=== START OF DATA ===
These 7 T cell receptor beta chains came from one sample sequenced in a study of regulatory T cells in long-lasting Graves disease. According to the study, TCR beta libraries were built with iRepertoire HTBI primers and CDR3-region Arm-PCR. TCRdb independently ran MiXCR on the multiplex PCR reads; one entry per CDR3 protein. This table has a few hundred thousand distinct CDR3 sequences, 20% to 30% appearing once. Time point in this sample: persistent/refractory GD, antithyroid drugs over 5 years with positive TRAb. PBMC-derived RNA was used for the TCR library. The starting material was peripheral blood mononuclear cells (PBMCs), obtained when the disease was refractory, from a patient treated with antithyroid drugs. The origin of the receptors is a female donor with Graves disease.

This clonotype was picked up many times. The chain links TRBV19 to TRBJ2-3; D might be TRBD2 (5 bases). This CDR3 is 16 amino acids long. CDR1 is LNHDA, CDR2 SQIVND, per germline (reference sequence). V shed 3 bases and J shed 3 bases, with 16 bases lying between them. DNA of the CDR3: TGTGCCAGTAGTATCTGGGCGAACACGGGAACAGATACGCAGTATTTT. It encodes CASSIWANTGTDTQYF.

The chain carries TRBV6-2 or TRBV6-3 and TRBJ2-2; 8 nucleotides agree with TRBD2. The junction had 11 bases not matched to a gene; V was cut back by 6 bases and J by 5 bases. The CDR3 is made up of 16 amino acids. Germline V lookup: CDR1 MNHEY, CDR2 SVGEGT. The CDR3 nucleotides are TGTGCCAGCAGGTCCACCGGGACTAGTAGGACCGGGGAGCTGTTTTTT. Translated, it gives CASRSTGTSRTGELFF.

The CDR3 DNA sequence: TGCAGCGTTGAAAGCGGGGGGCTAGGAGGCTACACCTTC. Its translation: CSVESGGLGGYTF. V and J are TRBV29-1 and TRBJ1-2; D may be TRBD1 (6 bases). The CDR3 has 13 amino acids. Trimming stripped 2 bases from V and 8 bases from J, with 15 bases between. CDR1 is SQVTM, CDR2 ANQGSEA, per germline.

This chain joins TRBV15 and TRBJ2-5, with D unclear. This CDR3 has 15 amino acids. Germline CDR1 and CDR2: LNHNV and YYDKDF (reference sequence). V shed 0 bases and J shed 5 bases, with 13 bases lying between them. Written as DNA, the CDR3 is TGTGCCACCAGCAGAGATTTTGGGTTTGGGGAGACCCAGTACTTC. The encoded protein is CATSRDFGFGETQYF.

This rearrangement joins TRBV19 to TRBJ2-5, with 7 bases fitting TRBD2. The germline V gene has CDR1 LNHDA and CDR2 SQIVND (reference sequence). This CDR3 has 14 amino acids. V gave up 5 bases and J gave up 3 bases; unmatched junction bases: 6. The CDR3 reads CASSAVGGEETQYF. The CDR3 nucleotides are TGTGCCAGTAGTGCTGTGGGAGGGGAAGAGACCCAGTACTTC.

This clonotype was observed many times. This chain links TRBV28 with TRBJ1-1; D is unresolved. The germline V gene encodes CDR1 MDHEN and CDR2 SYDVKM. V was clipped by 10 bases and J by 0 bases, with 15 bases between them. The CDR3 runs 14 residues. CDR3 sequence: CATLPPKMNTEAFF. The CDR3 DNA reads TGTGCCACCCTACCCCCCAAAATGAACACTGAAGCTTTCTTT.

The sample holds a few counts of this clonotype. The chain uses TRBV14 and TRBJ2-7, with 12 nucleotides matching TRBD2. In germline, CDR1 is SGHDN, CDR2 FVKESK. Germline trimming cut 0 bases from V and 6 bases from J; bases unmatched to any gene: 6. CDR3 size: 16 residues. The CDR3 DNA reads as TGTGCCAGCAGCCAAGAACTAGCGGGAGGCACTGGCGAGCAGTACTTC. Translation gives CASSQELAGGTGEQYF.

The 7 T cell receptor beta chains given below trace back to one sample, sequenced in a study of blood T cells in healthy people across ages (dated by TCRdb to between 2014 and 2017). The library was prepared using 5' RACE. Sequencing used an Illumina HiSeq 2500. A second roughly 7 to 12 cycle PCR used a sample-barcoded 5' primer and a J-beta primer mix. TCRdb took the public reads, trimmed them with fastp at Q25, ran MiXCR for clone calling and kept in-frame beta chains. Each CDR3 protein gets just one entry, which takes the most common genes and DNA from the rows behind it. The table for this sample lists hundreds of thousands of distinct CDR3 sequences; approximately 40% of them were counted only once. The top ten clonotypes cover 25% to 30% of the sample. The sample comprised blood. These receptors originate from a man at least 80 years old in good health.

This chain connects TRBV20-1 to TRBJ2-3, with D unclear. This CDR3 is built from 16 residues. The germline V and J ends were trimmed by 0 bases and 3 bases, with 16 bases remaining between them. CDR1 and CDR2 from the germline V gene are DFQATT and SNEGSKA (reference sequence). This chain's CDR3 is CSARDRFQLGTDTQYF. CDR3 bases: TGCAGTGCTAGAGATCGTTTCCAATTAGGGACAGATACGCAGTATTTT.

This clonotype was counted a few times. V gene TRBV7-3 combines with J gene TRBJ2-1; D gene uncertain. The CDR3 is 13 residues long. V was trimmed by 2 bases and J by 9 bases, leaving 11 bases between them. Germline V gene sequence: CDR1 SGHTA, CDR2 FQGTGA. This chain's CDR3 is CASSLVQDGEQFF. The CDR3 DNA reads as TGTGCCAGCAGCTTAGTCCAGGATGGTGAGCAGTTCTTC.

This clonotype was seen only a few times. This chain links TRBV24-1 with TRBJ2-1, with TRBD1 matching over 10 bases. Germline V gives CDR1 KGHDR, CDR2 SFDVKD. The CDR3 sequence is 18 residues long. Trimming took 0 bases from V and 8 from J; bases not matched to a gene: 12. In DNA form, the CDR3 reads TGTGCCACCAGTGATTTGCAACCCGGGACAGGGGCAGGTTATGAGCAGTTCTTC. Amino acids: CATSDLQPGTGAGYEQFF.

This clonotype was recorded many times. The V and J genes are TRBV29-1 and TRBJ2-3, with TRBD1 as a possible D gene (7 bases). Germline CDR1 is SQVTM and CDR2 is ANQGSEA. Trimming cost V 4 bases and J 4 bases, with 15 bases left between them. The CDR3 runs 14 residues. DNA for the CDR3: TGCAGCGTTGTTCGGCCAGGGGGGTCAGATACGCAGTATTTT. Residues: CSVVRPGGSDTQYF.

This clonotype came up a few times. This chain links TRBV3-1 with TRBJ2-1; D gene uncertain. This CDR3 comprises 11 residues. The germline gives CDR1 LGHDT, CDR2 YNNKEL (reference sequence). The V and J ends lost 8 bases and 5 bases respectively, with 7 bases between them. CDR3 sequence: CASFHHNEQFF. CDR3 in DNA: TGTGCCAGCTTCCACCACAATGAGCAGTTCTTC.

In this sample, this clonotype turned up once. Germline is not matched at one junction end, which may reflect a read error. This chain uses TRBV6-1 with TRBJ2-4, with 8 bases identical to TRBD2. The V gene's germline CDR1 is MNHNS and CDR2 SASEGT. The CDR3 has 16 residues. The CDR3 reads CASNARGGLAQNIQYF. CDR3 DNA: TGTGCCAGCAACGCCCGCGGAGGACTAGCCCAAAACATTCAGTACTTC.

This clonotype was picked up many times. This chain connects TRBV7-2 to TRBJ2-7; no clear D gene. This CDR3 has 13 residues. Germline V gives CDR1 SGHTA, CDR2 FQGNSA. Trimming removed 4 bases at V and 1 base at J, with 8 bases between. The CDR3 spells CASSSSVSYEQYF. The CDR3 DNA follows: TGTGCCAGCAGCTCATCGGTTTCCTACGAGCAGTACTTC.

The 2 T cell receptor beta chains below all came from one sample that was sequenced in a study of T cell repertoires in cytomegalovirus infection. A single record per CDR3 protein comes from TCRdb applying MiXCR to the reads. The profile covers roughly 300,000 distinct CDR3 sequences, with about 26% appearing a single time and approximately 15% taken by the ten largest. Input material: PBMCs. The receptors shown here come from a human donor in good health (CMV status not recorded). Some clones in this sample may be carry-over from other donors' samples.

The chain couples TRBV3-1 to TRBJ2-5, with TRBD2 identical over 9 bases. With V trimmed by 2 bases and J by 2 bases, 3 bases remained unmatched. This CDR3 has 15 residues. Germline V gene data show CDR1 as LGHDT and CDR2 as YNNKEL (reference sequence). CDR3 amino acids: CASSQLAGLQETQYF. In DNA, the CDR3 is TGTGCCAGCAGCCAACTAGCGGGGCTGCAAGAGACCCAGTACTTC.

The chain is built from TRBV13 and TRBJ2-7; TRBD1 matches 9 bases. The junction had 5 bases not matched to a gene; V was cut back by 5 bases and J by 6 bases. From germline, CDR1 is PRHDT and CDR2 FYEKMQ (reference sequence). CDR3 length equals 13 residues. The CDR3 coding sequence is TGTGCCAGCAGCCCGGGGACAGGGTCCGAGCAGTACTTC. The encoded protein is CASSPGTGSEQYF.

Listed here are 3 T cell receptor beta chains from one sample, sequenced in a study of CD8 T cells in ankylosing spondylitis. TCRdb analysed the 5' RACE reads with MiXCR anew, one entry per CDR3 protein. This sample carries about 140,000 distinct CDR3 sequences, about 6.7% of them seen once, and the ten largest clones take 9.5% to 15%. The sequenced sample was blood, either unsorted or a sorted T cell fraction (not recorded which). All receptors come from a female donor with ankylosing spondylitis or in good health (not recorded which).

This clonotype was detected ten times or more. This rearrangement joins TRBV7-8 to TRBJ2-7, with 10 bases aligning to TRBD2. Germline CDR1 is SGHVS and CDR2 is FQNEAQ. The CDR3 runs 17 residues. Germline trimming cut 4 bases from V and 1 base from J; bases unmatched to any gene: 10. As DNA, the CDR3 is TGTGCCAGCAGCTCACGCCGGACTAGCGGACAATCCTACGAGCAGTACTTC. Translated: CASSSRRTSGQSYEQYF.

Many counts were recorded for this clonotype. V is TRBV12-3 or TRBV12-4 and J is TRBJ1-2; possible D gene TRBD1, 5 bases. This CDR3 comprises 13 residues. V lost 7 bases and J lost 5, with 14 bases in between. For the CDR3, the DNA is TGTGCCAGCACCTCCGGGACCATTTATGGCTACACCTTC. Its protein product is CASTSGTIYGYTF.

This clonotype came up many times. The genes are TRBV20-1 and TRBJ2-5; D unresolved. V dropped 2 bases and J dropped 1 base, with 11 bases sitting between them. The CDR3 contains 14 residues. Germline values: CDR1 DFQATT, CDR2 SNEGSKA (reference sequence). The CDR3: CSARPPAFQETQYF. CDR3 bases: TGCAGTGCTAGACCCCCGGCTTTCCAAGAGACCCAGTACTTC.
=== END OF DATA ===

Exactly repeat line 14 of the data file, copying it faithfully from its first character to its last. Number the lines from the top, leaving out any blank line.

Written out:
This clonotype came up a few times. This chain links TRBV3-1 with TRBJ2-1; D gene uncertain. This CDR3 comprises 11 residues. The germline gives CDR1 LGHDT, CDR2 YNNKEL (reference sequence). The V and J ends lost 8 bases and 5 bases respectively, with 7 bases between them. CDR3 sequence: CASFHHNEQFF. CDR3 in DNA: TGTGCCAGCTTCCACCACAATGAGCAGTTCTTC.